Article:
With the current wave of stories coming out against Hollywood producers, this could not be a more timely novel in my mind, and even though it doesn’t directly reference the #TimesUp movement or Weinstein, the shadows and hints about it are there, showing the fickleness of the outward appearance of perfection, and how quickly things can go wrong, but the upside of this is what Olivia made of it, and the voice that she gave to women all over through her venture – even those she didn’t expect to hear from.

Interview with J.D. Barret appears on this blog too.

Booktopia

P is for Pearl by Eliza Henry Jones

p is for pearl.jpgTitle: P is for Pearl

Author: Eliza Henry Jones

Genre: Young Adult, Literary

Publisher: HarperCollins Australia

Published: 19th of February 2018

Format: Paperback

Pages: 304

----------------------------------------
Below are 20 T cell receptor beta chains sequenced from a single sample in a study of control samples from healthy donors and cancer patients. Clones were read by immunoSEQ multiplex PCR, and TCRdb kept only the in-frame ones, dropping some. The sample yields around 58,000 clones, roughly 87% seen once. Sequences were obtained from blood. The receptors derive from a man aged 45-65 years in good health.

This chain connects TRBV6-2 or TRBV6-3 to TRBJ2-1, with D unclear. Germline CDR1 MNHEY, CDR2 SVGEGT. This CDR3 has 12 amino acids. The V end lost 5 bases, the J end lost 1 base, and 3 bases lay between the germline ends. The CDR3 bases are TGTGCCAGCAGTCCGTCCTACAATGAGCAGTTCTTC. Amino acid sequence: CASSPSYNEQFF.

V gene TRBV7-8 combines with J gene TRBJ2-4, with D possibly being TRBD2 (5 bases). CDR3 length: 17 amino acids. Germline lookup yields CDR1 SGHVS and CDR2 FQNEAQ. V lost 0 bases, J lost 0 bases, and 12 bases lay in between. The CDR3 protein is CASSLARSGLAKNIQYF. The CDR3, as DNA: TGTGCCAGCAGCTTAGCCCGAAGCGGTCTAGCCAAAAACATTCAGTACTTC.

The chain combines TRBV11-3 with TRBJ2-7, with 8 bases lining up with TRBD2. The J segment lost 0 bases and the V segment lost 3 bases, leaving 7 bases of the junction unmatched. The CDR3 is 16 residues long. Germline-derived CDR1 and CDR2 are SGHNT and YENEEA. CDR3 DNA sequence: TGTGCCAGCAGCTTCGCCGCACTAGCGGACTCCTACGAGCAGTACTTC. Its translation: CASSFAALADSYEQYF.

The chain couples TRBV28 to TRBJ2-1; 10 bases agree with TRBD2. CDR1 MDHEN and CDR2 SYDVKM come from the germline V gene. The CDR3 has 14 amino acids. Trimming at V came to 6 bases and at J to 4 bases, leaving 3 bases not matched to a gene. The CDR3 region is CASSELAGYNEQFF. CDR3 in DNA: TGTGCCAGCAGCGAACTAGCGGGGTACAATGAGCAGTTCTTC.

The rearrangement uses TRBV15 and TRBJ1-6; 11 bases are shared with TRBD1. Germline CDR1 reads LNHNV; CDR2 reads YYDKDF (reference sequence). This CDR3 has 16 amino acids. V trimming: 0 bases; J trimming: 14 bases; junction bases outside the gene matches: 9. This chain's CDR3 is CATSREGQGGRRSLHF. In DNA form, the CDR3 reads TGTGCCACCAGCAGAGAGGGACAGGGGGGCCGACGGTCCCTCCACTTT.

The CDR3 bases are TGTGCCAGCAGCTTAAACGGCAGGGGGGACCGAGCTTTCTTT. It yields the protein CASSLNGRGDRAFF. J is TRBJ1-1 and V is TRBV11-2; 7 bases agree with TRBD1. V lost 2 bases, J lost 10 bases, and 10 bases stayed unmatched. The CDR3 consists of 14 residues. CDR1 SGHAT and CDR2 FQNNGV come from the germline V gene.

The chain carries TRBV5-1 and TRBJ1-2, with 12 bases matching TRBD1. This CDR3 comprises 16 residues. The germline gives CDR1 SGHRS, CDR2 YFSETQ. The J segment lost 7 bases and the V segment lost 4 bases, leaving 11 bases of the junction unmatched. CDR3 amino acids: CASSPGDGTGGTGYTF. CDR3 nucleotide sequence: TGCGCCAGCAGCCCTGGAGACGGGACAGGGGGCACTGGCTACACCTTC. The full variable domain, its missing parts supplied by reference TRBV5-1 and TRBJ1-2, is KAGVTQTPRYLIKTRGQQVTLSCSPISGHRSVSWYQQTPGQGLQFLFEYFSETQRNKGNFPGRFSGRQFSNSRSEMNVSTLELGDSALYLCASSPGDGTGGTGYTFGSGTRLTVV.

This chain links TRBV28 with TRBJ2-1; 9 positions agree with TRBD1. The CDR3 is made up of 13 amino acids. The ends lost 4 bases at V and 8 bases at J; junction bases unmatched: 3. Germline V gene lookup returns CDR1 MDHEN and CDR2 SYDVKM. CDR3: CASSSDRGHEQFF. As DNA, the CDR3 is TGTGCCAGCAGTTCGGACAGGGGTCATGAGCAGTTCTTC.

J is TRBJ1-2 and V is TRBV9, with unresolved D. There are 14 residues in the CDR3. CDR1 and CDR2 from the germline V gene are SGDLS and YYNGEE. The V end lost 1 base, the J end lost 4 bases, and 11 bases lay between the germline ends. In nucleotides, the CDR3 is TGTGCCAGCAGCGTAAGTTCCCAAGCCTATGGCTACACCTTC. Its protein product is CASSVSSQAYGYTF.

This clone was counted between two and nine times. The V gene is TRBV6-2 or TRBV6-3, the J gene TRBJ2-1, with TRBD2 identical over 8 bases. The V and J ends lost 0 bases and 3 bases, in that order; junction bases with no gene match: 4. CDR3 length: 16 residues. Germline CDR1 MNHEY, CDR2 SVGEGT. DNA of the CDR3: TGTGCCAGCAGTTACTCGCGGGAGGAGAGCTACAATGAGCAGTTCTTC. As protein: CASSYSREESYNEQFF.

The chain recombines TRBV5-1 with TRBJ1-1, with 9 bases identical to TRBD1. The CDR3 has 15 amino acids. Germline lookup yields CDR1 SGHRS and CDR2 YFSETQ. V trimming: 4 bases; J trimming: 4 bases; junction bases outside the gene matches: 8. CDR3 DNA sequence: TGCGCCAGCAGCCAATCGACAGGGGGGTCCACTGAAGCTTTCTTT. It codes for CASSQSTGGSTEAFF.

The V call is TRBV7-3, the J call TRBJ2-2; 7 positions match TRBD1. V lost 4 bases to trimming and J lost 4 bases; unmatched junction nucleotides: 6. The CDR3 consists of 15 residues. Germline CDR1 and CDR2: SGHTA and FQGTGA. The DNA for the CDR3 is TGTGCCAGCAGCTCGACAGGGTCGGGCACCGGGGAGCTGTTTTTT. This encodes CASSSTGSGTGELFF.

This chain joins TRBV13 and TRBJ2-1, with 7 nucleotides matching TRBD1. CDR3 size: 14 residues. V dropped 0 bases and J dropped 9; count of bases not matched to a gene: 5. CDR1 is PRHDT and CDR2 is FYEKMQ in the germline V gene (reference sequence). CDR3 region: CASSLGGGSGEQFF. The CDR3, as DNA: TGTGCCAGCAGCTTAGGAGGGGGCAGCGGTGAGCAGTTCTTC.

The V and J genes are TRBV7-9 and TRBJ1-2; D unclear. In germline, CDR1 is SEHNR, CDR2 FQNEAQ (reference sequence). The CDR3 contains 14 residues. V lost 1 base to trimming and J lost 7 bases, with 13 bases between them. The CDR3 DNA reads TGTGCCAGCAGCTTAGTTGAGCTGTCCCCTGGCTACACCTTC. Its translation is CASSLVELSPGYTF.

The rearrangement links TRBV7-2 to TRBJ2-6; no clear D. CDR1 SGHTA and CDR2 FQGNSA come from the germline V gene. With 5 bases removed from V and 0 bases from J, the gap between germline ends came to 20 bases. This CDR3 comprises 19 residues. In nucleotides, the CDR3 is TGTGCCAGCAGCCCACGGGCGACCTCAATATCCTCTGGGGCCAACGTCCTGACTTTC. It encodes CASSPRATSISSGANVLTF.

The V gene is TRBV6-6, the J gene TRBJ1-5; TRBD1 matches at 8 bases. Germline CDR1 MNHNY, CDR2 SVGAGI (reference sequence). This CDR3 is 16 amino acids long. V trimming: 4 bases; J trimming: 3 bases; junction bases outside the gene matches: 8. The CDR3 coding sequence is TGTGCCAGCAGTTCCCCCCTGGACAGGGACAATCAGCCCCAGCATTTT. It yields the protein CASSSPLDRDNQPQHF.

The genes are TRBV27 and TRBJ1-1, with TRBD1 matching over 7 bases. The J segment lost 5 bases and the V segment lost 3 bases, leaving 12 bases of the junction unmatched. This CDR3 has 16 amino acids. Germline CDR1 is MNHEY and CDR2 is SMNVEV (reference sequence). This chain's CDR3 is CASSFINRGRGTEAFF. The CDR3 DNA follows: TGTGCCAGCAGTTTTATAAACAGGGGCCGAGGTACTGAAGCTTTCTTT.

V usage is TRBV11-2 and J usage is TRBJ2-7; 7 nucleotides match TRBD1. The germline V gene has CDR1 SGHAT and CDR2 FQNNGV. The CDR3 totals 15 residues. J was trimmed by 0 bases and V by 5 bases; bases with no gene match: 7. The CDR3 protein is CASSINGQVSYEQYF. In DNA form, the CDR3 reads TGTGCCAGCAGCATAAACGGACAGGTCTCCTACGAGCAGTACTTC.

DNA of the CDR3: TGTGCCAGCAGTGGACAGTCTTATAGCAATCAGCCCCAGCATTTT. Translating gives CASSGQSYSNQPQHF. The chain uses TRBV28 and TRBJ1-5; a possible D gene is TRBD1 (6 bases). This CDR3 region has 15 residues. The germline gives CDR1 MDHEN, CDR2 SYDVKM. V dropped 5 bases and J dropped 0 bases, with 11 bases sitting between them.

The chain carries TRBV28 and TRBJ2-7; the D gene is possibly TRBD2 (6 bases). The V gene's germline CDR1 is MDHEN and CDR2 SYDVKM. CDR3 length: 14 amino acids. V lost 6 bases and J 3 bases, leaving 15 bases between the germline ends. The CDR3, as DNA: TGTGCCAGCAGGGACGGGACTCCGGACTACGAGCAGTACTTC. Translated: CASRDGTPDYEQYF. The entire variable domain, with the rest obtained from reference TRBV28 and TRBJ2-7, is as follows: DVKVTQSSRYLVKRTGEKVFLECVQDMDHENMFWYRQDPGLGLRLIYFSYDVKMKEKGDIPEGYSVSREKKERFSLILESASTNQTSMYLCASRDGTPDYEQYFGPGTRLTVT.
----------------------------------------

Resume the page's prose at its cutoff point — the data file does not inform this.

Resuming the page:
Price: $19.99

Synopsis: A POIGNANT READ BURSTING WITH HEARTACHE, GRIEF AND SMALL-TOWN FAMILY SECRETS THAT WILL DRAW YOU IN UNTIL THE FINAL PAGE’
– Gabrielle Tozer, award-winning author of The InternFaking It and Remind Me How This Ends

Seventeen-year-old Gwendolyn P. Pearson has become very good at not thinking about the awful things that have happened to her family.

She has also become used to people talking about her dead mum. Or not talking about her and just looking at Gwen sympathetically.

And it’s easy not to think about awful things when there are wild beaches to run along, best friends Loretta and Gordon to hang out with – and a stepbrother to take revenge on.

But following a strange disturbance at the cafe where she works, Gwen is forced to confront what happened to her family all those years ago. And she slowly comes to realise that people aren’t as they first appear and that like her, everyone has a story to tell.